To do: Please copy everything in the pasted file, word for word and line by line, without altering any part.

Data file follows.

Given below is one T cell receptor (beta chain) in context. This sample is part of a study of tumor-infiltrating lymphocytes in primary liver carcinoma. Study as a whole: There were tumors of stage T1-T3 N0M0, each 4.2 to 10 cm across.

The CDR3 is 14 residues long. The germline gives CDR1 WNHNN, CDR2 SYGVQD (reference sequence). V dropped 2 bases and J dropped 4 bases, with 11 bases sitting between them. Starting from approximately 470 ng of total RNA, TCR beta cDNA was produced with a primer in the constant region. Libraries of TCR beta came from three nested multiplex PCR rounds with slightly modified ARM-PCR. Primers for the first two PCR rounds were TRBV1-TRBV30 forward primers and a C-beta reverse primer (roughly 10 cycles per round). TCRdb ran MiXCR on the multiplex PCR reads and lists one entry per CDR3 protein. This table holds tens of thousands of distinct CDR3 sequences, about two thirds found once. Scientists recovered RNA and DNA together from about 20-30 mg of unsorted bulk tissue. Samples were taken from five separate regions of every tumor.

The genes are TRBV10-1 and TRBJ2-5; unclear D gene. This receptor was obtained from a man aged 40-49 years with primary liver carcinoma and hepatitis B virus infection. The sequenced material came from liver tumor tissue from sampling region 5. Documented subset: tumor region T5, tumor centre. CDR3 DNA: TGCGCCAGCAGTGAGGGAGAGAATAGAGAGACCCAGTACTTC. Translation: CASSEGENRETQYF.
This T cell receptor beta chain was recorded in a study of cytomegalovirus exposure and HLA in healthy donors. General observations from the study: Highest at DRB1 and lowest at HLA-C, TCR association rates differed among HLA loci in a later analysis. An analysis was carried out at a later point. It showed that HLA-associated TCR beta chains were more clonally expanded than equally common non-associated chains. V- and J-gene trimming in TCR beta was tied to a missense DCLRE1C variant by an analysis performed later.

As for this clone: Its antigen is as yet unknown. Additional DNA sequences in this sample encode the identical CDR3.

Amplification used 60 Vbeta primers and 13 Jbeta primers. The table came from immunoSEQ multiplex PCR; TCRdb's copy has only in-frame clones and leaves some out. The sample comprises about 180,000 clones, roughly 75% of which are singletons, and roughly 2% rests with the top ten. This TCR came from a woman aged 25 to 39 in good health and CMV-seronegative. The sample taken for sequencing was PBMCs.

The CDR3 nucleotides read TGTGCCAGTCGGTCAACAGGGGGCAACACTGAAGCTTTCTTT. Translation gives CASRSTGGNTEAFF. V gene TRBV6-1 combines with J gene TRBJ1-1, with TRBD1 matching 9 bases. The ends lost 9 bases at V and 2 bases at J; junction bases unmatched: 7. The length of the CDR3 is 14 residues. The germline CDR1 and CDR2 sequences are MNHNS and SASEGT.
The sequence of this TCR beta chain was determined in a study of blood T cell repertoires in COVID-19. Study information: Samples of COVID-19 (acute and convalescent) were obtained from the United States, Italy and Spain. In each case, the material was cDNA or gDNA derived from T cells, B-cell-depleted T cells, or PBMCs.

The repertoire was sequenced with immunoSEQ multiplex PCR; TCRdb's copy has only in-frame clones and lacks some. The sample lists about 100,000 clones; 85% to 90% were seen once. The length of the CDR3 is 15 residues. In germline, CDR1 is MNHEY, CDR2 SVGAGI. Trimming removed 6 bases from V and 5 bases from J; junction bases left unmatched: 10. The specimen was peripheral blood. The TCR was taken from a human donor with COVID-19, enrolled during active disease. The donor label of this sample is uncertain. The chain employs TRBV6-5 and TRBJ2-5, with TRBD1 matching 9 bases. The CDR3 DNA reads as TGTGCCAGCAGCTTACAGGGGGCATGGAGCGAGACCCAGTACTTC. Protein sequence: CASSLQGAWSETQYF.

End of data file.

Given below is one T cell receptor (beta chain) in context. This sample is part of a study of tumor-infiltrating lymphocytes in primary liver carcinoma. Study as a whole: There were tumors of stage T1-T3 N0M0, each 4.2 to 10 cm across.

The CDR3 is 14 residues long. The germline gives CDR1 WNHNN, CDR2 SYGVQD (reference sequence). V dropped 2 bases and J dropped 4 bases, with 11 bases sitting between them. Starting from approximately 470 ng of total RNA, TCR beta cDNA was produced with a primer in the constant region. Libraries of TCR beta came from three nested multiplex PCR rounds with slightly modified ARM-PCR. Primers for the first two PCR rounds were TRBV1-TRBV30 forward primers and a C-beta reverse primer (roughly 10 cycles per round). TCRdb ran MiXCR on the multiplex PCR reads and lists one entry per CDR3 protein. This table holds tens of thousands of distinct CDR3 sequences, about two thirds found once. Scientists recovered RNA and DNA together from about 20-30 mg of unsorted bulk tissue. Samples were taken from five separate regions of every tumor.

The genes are TRBV10-1 and TRBJ2-5; unclear D gene. This receptor was obtained from a man aged 40-49 years with primary liver carcinoma and hepatitis B virus infection. The sequenced material came from liver tumor tissue from sampling region 5. Documented subset: tumor region T5, tumor centre. CDR3 DNA: TGCGCCAGCAGTGAGGGAGAGAATAGAGAGACCCAGTACTTC. Translation: CASSEGENRETQYF.
This T cell receptor beta chain was recorded in a study of cytomegalovirus exposure and HLA in healthy donors. General observations from the study: Highest at DRB1 and lowest at HLA-C, TCR association rates differed among HLA loci in a later analysis. An analysis was carried out at a later point. It showed that HLA-associated TCR beta chains were more clonally expanded than equally common non-associated chains. V- and J-gene trimming in TCR beta was tied to a missense DCLRE1C variant by an analysis performed later.

As for this clone: Its antigen is as yet unknown. Additional DNA sequences in this sample encode the identical CDR3.

Amplification used 60 Vbeta primers and 13 Jbeta primers. The table came from immunoSEQ multiplex PCR; TCRdb's copy has only in-frame clones and leaves some out. The sample comprises about 180,000 clones, roughly 75% of which are singletons, and roughly 2% rests with the top ten. This TCR came from a woman aged 25 to 39 in good health and CMV-seronegative. The sample taken for sequencing was PBMCs.

The CDR3 nucleotides read TGTGCCAGTCGGTCAACAGGGGGCAACACTGAAGCTTTCTTT. Translation gives CASRSTGGNTEAFF. V gene TRBV6-1 combines with J gene TRBJ1-1, with TRBD1 matching 9 bases. The ends lost 9 bases at V and 2 bases at J; junction bases unmatched: 7. The length of the CDR3 is 14 residues. The germline CDR1 and CDR2 sequences are MNHNS and SASEGT.
The sequence of this TCR beta chain was determined in a study of blood T cell repertoires in COVID-19. Study information: Samples of COVID-19 (acute and convalescent) were obtained from the United States, Italy and Spain. In each case, the material was cDNA or gDNA derived from T cells, B-cell-depleted T cells, or PBMCs.

The repertoire was sequenced with immunoSEQ multiplex PCR; TCRdb's copy has only in-frame clones and lacks some. The sample lists about 100,000 clones; 85% to 90% were seen once. The length of the CDR3 is 15 residues. In germline, CDR1 is MNHEY, CDR2 SVGAGI. Trimming removed 6 bases from V and 5 bases from J; junction bases left unmatched: 10. The specimen was peripheral blood. The TCR was taken from a human donor with COVID-19, enrolled during active disease. The donor label of this sample is uncertain. The chain employs TRBV6-5 and TRBJ2-5, with TRBD1 matching 9 bases. The CDR3 DNA reads as TGTGCCAGCAGCTTACAGGGGGCATGGAGCGAGACCCAGTACTTC. Protein sequence: CASSLQGAWSETQYF.